News / Science & Technology

Facebook Facelift Feeds Mobile Appetite

Facebook CEO Mark Zuckerberg during a media event at Facebook headquarters in Menlo Park, California, March 7, 2013.
Facebook CEO Mark Zuckerberg during a media event at Facebook headquarters in Menlo Park, California, March 7, 2013.
Reuters
— Facebook Inc. introduced the biggest change in years for its popular newsfeed on Thursday, a facelift that renders the social network more ad-friendly while potentially prompting its more than one billion users to spend more time on its website.

The changes to the newsfeed, whose look and feel has remained largely unchanged since its inception, include a division into several sections, with separate areas for photographs and music.

And it comes with a revamped interface that gives more prominence to visual media, such as photos and videos.

Facebook Chief Executive Mark Zuckerberg the makeover was part of an effort to position the social network as a "personalized newspaper," complete with different sections for users to explore.

The makeover comes roughly a month after Facebook introduced a new social search feature it dubbed "graph search" that makes it easier for users to discover more content on the social network.

The much-needed changes unveiled on Thursday, which standardize the network's look across different types of desktop and mobile devices, served mainly to bring Facebook up to date as Google+, the much younger competing social network started by Google Inc., begins to incorporate more video and images.

"This is just going to provide more opportunity for people to click around and stick around," said Brian Blau, an analyst with industry research firm Gartner, about the revamped newsfeed.  "The newsfeed was kind of outdated. This sort of brings it up to maybe what's comparable to sort of their competition, and partner sites that are focusing on media and richness."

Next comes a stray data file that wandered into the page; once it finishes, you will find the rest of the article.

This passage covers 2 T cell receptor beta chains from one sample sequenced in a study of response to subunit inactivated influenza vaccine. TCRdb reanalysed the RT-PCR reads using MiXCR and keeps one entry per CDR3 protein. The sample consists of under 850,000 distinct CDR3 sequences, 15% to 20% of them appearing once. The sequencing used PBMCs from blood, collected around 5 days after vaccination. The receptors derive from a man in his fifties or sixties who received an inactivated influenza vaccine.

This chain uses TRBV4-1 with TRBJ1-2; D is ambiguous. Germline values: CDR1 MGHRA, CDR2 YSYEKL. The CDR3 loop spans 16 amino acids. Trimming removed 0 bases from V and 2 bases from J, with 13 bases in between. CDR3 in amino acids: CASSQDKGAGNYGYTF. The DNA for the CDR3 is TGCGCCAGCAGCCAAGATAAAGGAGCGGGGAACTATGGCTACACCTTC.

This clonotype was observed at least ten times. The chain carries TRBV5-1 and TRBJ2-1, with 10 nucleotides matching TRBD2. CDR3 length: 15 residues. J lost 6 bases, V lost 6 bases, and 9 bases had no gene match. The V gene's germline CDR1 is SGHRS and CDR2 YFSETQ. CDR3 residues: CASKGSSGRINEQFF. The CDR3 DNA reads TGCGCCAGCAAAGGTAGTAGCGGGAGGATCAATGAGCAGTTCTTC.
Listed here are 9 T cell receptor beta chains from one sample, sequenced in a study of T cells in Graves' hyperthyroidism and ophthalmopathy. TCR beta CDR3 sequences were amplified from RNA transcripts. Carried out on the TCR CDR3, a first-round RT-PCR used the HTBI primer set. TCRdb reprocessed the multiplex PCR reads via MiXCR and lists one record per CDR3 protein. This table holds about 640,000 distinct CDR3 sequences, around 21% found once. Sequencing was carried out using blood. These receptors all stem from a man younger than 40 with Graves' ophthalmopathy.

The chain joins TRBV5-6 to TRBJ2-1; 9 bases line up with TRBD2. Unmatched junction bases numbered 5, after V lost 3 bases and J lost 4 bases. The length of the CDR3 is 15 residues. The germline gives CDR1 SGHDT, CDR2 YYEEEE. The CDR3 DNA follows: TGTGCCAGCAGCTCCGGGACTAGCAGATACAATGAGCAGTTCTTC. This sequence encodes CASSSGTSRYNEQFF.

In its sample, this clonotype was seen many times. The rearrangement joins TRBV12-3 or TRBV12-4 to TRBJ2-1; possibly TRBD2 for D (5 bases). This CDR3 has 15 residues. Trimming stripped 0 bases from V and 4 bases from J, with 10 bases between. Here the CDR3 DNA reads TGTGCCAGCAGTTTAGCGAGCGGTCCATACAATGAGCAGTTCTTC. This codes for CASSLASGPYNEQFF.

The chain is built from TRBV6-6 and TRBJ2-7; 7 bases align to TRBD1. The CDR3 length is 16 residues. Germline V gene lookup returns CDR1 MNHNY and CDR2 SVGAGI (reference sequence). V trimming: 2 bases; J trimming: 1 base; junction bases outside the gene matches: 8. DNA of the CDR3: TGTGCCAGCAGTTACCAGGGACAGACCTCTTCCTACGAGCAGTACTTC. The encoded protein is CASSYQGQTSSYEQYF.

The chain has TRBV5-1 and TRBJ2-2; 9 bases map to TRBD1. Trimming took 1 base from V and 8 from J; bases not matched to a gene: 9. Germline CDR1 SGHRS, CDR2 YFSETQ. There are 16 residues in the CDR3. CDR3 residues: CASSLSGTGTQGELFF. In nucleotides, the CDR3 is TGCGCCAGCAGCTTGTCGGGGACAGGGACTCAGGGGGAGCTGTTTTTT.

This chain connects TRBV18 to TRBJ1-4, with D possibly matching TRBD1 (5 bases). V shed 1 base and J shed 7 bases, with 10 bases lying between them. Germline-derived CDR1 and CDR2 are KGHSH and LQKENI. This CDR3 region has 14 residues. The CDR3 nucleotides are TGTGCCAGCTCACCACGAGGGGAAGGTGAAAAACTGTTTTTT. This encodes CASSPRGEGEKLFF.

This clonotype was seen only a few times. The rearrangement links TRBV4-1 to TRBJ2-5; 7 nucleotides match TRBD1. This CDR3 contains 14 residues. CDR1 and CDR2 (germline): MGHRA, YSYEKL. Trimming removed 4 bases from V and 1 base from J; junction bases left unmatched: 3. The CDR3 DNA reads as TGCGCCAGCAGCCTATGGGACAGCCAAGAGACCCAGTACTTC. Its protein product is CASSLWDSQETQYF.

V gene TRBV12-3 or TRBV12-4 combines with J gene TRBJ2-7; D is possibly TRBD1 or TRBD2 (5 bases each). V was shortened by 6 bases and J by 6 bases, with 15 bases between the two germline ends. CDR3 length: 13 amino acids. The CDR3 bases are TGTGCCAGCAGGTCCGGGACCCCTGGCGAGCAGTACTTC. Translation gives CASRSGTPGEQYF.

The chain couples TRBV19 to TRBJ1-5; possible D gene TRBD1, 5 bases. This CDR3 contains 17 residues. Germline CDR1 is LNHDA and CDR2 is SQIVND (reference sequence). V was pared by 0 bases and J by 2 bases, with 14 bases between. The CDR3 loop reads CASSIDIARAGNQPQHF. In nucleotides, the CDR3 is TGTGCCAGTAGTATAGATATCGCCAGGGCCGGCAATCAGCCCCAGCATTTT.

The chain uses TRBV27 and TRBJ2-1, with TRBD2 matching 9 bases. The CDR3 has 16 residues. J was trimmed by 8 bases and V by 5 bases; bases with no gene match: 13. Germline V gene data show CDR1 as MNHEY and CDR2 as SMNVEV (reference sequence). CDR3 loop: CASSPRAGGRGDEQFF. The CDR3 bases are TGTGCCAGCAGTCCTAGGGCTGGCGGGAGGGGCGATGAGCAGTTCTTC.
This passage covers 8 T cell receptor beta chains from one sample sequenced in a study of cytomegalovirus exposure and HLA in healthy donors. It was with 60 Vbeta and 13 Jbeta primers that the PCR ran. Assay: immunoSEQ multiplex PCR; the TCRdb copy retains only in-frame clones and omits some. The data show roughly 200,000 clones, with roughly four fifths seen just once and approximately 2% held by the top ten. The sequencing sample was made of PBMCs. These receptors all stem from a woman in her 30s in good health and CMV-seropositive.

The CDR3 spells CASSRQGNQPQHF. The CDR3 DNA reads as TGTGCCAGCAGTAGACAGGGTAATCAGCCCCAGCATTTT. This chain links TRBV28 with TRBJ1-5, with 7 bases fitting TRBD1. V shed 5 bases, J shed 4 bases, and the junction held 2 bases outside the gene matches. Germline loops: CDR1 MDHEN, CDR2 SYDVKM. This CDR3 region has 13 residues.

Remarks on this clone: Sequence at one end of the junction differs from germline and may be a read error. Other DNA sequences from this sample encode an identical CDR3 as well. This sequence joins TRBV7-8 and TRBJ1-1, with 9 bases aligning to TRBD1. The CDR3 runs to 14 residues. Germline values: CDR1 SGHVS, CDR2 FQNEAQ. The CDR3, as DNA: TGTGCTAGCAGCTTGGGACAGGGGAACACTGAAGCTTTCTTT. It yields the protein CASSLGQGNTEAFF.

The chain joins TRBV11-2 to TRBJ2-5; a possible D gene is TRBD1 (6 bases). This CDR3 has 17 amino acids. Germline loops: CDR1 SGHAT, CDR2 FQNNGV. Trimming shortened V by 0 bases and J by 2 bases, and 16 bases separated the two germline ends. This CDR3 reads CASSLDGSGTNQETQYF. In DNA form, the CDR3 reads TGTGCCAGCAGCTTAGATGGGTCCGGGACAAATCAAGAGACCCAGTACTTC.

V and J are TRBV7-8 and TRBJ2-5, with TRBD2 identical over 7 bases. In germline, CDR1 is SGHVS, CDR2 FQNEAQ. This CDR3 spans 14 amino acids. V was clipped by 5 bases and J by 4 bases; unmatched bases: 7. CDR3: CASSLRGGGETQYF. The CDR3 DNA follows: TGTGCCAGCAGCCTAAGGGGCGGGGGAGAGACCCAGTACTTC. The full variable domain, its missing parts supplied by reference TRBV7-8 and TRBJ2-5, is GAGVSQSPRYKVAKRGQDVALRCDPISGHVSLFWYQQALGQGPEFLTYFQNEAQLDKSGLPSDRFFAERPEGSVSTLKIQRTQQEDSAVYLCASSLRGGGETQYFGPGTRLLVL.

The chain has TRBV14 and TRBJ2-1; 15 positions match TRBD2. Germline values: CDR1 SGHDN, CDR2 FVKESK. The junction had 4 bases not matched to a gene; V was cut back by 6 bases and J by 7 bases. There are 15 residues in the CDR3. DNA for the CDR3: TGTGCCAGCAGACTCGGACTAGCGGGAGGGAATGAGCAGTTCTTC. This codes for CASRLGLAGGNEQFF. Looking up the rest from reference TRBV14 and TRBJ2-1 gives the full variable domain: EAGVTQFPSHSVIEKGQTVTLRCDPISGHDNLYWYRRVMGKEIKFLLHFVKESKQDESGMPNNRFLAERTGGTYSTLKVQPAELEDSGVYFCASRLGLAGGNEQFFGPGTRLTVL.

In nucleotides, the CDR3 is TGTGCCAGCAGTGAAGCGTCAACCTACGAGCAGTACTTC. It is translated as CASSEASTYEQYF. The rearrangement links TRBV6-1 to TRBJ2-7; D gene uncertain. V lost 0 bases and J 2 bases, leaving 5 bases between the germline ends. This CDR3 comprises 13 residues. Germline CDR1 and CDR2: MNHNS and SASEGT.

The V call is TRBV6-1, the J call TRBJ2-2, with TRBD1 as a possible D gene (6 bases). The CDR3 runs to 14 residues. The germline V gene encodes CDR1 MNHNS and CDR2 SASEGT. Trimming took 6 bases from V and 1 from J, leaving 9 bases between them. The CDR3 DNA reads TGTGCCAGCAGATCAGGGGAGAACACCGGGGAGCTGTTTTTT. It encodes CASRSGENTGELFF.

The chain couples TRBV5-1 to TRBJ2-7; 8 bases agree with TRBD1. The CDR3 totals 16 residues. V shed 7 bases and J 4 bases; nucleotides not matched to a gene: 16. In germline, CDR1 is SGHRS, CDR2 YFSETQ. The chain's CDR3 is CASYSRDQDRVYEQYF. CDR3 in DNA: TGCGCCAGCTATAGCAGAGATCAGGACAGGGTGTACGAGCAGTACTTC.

Facebook's newsfeed, an ever-changing stream of photos, videos and comments uploaded from friends, is the first page most users see upon logging in. It is one of three "pillars" of the service, along with search and user profiles.

The updated newsfeed provides more space for the photos and videos that users share on the network, and provides a more consistent look and feel between the version for PCs and for mobile devices such as smartphones and tablets. The changes will begin rolling out in limited fashion from Thursday, Facebook said.

The last major update to the feature occurred in September 2011. Since then, the company has incorporated ads directly into the feed and has shifted its focus to creating "mobile-first experiences," because more people now access the social network from smartphones and desktops than from desktop computers.

Facebook v. Google

Marketers will be able to fashion more compelling ads thanks to the increased real estate for photos, said Hussein Fazal, the CEO of AdParlor, a firm that helps companies advertise on Facebook.

"Larger images will result in higher click through-rates, a higher level of engagement and better performance,"  Fazal wrote in an email.

Analysts say however the company needs to tread carefully to avoid inundating users' various feeds with advertising, as Facebook tries to sustain a rapid pace of growth that helped it debut on public markets at the highest-ever valuation for a technology company.

The world's largest social network is moving to regain Wall Street's confidence after its botched IPO last year, addressing concerns about its long-term prospects - many of which center on an industry-wide shift toward the use of mobile devices.

Facebook shares, which are still more than a quarter off their IPO price of $38, were up four percent at $28.56 on Thursday afternoon on the Nasdaq.

Facebook and Google, which both got their start on desktop computers, are now managing a transition of their products onto smartphones and tablets, which typically yield less revenue than on PCs.

The two Internet mainstays are also waging a war for revenue in mobile advertising - a market that is still small compared with the traditional desktop but that is growing exponentially.